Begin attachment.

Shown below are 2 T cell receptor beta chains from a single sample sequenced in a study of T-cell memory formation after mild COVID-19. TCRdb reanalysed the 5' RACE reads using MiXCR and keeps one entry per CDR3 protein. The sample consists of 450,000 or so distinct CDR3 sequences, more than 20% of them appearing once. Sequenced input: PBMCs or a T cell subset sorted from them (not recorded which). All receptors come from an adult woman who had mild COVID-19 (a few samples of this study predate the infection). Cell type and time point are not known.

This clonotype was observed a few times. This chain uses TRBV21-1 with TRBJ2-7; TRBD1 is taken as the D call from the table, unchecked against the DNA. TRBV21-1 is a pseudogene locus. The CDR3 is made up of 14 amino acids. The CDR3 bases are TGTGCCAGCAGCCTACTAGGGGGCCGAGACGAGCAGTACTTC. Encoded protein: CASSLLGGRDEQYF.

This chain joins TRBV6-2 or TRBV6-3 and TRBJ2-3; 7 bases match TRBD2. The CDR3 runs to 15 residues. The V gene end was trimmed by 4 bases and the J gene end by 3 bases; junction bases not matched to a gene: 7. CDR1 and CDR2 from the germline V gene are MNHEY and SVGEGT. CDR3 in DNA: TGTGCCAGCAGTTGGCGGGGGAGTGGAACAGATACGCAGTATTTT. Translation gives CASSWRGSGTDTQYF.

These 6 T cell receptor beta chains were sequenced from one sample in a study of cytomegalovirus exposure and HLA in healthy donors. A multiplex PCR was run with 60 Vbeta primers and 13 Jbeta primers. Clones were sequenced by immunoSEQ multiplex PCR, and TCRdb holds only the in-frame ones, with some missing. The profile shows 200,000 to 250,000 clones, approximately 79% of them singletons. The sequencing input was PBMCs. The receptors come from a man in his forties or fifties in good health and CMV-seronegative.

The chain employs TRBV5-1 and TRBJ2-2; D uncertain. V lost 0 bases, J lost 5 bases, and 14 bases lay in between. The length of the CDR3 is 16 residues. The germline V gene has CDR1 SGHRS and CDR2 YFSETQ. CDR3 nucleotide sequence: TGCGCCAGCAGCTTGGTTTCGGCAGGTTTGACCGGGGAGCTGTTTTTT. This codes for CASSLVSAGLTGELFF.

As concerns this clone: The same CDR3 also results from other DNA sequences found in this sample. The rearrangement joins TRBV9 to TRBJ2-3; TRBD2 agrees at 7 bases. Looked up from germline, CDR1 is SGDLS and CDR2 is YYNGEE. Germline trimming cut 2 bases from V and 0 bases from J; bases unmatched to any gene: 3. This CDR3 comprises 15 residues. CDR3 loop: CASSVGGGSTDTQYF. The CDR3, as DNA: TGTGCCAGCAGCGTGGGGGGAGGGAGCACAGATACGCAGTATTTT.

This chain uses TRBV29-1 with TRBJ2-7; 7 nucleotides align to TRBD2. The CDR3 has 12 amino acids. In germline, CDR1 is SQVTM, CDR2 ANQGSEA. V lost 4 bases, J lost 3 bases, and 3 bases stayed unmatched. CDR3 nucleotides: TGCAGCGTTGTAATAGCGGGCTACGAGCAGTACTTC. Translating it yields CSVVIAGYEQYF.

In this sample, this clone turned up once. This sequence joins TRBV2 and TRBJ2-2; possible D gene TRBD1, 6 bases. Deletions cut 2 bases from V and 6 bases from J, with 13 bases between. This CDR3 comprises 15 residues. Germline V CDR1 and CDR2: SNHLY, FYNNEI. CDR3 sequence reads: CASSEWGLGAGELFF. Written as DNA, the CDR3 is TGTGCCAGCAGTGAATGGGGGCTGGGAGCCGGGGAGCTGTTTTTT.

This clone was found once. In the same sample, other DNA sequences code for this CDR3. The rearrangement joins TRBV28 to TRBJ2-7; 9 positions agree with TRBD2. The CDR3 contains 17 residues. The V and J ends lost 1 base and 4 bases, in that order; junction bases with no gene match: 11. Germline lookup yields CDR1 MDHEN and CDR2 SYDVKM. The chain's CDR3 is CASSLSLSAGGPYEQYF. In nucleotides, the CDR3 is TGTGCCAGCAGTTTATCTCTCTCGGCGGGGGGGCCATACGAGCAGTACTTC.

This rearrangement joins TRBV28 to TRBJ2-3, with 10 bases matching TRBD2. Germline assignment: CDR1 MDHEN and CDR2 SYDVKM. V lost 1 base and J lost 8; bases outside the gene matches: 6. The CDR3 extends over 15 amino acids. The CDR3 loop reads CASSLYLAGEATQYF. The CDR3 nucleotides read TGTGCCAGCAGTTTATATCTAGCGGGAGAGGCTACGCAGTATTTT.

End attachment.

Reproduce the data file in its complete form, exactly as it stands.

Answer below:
Shown below are 2 T cell receptor beta chains from a single sample sequenced in a study of T-cell memory formation after mild COVID-19. TCRdb reanalysed the 5' RACE reads using MiXCR and keeps one entry per CDR3 protein. The sample consists of 450,000 or so distinct CDR3 sequences, more than 20% of them appearing once. Sequenced input: PBMCs or a T cell subset sorted from them (not recorded which). All receptors come from an adult woman who had mild COVID-19 (a few samples of this study predate the infection). Cell type and time point are not known.

This clonotype was observed a few times. This chain uses TRBV21-1 with TRBJ2-7; TRBD1 is taken as the D call from the table, unchecked against the DNA. TRBV21-1 is a pseudogene locus. The CDR3 is made up of 14 amino acids. The CDR3 bases are TGTGCCAGCAGCCTACTAGGGGGCCGAGACGAGCAGTACTTC. Encoded protein: CASSLLGGRDEQYF.

This chain joins TRBV6-2 or TRBV6-3 and TRBJ2-3; 7 bases match TRBD2. The CDR3 runs to 15 residues. The V gene end was trimmed by 4 bases and the J gene end by 3 bases; junction bases not matched to a gene: 7. CDR1 and CDR2 from the germline V gene are MNHEY and SVGEGT. CDR3 in DNA: TGTGCCAGCAGTTGGCGGGGGAGTGGAACAGATACGCAGTATTTT. Translation gives CASSWRGSGTDTQYF.

These 6 T cell receptor beta chains were sequenced from one sample in a study of cytomegalovirus exposure and HLA in healthy donors. A multiplex PCR was run with 60 Vbeta primers and 13 Jbeta primers. Clones were sequenced by immunoSEQ multiplex PCR, and TCRdb holds only the in-frame ones, with some missing. The profile shows 200,000 to 250,000 clones, approximately 79% of them singletons. The sequencing input was PBMCs. The receptors come from a man in his forties or fifties in good health and CMV-seronegative.

The chain employs TRBV5-1 and TRBJ2-2; D uncertain. V lost 0 bases, J lost 5 bases, and 14 bases lay in between. The length of the CDR3 is 16 residues. The germline V gene has CDR1 SGHRS and CDR2 YFSETQ. CDR3 nucleotide sequence: TGCGCCAGCAGCTTGGTTTCGGCAGGTTTGACCGGGGAGCTGTTTTTT. This codes for CASSLVSAGLTGELFF.

As concerns this clone: The same CDR3 also results from other DNA sequences found in this sample. The rearrangement joins TRBV9 to TRBJ2-3; TRBD2 agrees at 7 bases. Looked up from germline, CDR1 is SGDLS and CDR2 is YYNGEE. Germline trimming cut 2 bases from V and 0 bases from J; bases unmatched to any gene: 3. This CDR3 comprises 15 residues. CDR3 loop: CASSVGGGSTDTQYF. The CDR3, as DNA: TGTGCCAGCAGCGTGGGGGGAGGGAGCACAGATACGCAGTATTTT.

This chain uses TRBV29-1 with TRBJ2-7; 7 nucleotides align to TRBD2. The CDR3 has 12 amino acids. In germline, CDR1 is SQVTM, CDR2 ANQGSEA. V lost 4 bases, J lost 3 bases, and 3 bases stayed unmatched. CDR3 nucleotides: TGCAGCGTTGTAATAGCGGGCTACGAGCAGTACTTC. Translating it yields CSVVIAGYEQYF.

In this sample, this clone turned up once. This sequence joins TRBV2 and TRBJ2-2; possible D gene TRBD1, 6 bases. Deletions cut 2 bases from V and 6 bases from J, with 13 bases between. This CDR3 comprises 15 residues. Germline V CDR1 and CDR2: SNHLY, FYNNEI. CDR3 sequence reads: CASSEWGLGAGELFF. Written as DNA, the CDR3 is TGTGCCAGCAGTGAATGGGGGCTGGGAGCCGGGGAGCTGTTTTTT.

This clone was found once. In the same sample, other DNA sequences code for this CDR3. The rearrangement joins TRBV28 to TRBJ2-7; 9 positions agree with TRBD2. The CDR3 contains 17 residues. The V and J ends lost 1 base and 4 bases, in that order; junction bases with no gene match: 11. Germline lookup yields CDR1 MDHEN and CDR2 SYDVKM. The chain's CDR3 is CASSLSLSAGGPYEQYF. In nucleotides, the CDR3 is TGTGCCAGCAGTTTATCTCTCTCGGCGGGGGGGCCATACGAGCAGTACTTC.

This rearrangement joins TRBV28 to TRBJ2-3, with 10 bases matching TRBD2. Germline assignment: CDR1 MDHEN and CDR2 SYDVKM. V lost 1 base and J lost 8; bases outside the gene matches: 6. The CDR3 extends over 15 amino acids. The CDR3 loop reads CASSLYLAGEATQYF. The CDR3 nucleotides read TGTGCCAGCAGTTTATATCTAGCGGGAGAGGCTACGCAGTATTTT.